Turn the page, my father not around, he got remarried and moved away. He said he loved me but he was over 1,000 miles away. At about 16, Gramps told me my mom, his daughter tried to end her life in the late 60's, dad confirmed it years later, and so did sis. The story goes, my dad, sis and I came home and found my mom down. I do not recall, but this explains the riff between my mom and sister. She felt rejected and unloved, quite the burden to bare. Not knowing if she was ever loved. Mom's folks had the dough, they took care of us, but never felt the love flow. Mom was hard to have deep conversations with, she just got by speaking of surface level things only.

She had things going on, people, who folks out to get her. She spoke of followers and mokers; felt her parents were out to get her! Have her committed if she told any family things that were under wraps. Had to mind her p's and q's for her and her kids to survive. Her folks way old school, domineering and controlling. They were quite overriding. I wanted to go to a Stones concert when I was 17, I knew it would be okay with my mom, did not think about my mom's folks and there approval. Mom's parental authority blew away in the torrent from her folks. Gramps had me call my mom, ask her with him right by. I asked her if I could go, she asked with whom, I told her and she knew them and it was fine. A couple days later, met Gramps and Grams in the back room of their retail store at their demand. Ultimatum given, turn the page.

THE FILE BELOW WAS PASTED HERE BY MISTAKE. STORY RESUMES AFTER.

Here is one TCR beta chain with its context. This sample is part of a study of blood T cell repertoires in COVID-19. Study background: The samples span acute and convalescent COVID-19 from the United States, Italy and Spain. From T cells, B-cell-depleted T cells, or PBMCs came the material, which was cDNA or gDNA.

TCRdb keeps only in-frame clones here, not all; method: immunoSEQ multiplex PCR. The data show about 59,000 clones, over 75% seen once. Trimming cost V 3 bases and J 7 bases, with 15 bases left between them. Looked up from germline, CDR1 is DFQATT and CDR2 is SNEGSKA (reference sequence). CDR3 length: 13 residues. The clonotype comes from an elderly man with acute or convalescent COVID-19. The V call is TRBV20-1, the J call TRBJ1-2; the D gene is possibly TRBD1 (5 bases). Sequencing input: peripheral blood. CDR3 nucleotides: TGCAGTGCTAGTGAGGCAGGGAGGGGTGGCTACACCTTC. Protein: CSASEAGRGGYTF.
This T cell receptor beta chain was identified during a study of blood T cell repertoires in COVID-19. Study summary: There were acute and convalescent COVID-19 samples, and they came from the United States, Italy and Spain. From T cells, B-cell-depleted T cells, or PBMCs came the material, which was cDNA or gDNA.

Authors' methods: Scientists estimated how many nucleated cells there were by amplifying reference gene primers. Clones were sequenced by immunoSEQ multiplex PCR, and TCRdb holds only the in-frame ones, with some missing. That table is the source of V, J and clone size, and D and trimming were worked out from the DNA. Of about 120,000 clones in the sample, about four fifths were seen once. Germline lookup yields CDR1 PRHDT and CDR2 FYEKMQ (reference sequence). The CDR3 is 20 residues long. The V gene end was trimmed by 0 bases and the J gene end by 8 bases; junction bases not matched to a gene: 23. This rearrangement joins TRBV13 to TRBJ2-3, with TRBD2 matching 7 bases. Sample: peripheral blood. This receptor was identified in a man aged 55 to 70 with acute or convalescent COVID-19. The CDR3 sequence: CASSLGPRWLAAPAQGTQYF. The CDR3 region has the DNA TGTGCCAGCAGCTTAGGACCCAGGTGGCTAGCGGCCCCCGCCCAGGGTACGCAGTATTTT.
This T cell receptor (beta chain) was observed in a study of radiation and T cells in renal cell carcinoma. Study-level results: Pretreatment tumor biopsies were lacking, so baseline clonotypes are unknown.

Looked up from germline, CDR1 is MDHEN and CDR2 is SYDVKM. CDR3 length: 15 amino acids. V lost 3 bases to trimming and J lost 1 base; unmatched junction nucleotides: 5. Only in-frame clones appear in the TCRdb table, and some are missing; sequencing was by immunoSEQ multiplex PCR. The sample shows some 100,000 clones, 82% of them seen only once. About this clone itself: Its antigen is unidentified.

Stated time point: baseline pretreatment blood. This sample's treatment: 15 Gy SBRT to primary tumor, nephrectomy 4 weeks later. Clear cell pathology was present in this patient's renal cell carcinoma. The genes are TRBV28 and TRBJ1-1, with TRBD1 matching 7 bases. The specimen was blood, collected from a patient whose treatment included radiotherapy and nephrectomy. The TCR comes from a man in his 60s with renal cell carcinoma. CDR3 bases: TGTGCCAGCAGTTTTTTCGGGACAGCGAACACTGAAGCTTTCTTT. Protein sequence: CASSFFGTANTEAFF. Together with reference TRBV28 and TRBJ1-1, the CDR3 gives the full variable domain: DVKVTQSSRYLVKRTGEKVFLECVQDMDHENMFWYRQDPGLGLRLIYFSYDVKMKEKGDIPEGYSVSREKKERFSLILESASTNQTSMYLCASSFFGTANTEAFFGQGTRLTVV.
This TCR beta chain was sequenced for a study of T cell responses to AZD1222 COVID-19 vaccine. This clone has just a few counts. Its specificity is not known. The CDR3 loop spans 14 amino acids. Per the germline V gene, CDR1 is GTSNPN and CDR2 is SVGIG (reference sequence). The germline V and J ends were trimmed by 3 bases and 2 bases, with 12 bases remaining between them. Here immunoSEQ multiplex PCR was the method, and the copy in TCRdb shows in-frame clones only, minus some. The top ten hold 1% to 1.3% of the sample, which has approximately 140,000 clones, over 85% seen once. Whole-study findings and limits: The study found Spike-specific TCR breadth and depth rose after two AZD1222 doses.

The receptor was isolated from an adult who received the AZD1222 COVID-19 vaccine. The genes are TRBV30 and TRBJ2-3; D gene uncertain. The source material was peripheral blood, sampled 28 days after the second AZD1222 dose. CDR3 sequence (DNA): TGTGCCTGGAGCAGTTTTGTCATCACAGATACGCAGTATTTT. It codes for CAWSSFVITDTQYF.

My high school graduation is here, my dad came for my sister's, but two years later he did not come for mine, he promised. More hurt, anger piled on, more blame, all my fault. By this time, I had been drinking for 3 plus years, pain only soothed for a brief short time, even by the joy stick. Felt so dirty, a ton of shame and I felt I was to blame.